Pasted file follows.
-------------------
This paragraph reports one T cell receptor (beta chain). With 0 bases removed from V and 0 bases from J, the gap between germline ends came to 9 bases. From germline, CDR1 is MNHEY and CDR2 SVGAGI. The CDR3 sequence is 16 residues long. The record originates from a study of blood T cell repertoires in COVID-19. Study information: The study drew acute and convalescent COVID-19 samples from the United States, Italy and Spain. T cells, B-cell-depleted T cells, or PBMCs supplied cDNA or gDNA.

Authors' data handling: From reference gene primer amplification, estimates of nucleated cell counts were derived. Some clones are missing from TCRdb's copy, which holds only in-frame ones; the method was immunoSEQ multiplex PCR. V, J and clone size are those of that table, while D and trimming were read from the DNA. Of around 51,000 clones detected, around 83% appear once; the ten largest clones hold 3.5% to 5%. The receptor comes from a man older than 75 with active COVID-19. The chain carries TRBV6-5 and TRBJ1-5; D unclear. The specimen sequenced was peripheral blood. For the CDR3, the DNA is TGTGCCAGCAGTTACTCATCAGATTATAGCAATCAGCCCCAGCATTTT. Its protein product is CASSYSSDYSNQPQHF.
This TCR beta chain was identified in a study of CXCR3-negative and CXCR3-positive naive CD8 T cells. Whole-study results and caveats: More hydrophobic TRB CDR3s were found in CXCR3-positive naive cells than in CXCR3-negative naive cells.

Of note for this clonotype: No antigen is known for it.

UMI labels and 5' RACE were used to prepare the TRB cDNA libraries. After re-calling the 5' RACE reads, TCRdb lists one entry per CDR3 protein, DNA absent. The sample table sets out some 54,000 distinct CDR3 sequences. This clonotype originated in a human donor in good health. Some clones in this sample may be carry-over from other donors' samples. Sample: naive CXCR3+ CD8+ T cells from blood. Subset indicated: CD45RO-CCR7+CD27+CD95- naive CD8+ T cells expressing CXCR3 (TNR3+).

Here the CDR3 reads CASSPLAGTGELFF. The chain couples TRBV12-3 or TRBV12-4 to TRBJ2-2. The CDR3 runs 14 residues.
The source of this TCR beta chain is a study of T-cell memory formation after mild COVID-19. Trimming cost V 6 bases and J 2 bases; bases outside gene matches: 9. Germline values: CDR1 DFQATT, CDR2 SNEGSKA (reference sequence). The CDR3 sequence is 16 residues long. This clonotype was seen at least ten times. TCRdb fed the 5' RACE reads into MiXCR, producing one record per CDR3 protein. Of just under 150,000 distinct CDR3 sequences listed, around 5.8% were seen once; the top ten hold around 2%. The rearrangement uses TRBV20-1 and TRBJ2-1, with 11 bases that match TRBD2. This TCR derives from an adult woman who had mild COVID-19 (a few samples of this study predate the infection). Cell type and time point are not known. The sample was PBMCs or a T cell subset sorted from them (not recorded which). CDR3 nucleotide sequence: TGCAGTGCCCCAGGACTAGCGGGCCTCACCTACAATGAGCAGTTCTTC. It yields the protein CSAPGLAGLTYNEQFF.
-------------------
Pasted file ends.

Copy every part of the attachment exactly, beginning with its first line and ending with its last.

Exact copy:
This paragraph reports one T cell receptor (beta chain). With 0 bases removed from V and 0 bases from J, the gap between germline ends came to 9 bases. From germline, CDR1 is MNHEY and CDR2 SVGAGI. The CDR3 sequence is 16 residues long. The record originates from a study of blood T cell repertoires in COVID-19. Study information: The study drew acute and convalescent COVID-19 samples from the United States, Italy and Spain. T cells, B-cell-depleted T cells, or PBMCs supplied cDNA or gDNA.

Authors' data handling: From reference gene primer amplification, estimates of nucleated cell counts were derived. Some clones are missing from TCRdb's copy, which holds only in-frame ones; the method was immunoSEQ multiplex PCR. V, J and clone size are those of that table, while D and trimming were read from the DNA. Of around 51,000 clones detected, around 83% appear once; the ten largest clones hold 3.5% to 5%. The receptor comes from a man older than 75 with active COVID-19. The chain carries TRBV6-5 and TRBJ1-5; D unclear. The specimen sequenced was peripheral blood. For the CDR3, the DNA is TGTGCCAGCAGTTACTCATCAGATTATAGCAATCAGCCCCAGCATTTT. Its protein product is CASSYSSDYSNQPQHF.
This TCR beta chain was identified in a study of CXCR3-negative and CXCR3-positive naive CD8 T cells. Whole-study results and caveats: More hydrophobic TRB CDR3s were found in CXCR3-positive naive cells than in CXCR3-negative naive cells.

Of note for this clonotype: No antigen is known for it.

UMI labels and 5' RACE were used to prepare the TRB cDNA libraries. After re-calling the 5' RACE reads, TCRdb lists one entry per CDR3 protein, DNA absent. The sample table sets out some 54,000 distinct CDR3 sequences. This clonotype originated in a human donor in good health. Some clones in this sample may be carry-over from other donors' samples. Sample: naive CXCR3+ CD8+ T cells from blood. Subset indicated: CD45RO-CCR7+CD27+CD95- naive CD8+ T cells expressing CXCR3 (TNR3+).

Here the CDR3 reads CASSPLAGTGELFF. The chain couples TRBV12-3 or TRBV12-4 to TRBJ2-2. The CDR3 runs 14 residues.
The source of this TCR beta chain is a study of T-cell memory formation after mild COVID-19. Trimming cost V 6 bases and J 2 bases; bases outside gene matches: 9. Germline values: CDR1 DFQATT, CDR2 SNEGSKA (reference sequence). The CDR3 sequence is 16 residues long. This clonotype was seen at least ten times. TCRdb fed the 5' RACE reads into MiXCR, producing one record per CDR3 protein. Of just under 150,000 distinct CDR3 sequences listed, around 5.8% were seen once; the top ten hold around 2%. The rearrangement uses TRBV20-1 and TRBJ2-1, with 11 bases that match TRBD2. This TCR derives from an adult woman who had mild COVID-19 (a few samples of this study predate the infection). Cell type and time point are not known. The sample was PBMCs or a T cell subset sorted from them (not recorded which). CDR3 nucleotide sequence: TGCAGTGCCCCAGGACTAGCGGGCCTCACCTACAATGAGCAGTTCTTC. It yields the protein CSAPGLAGLTYNEQFF.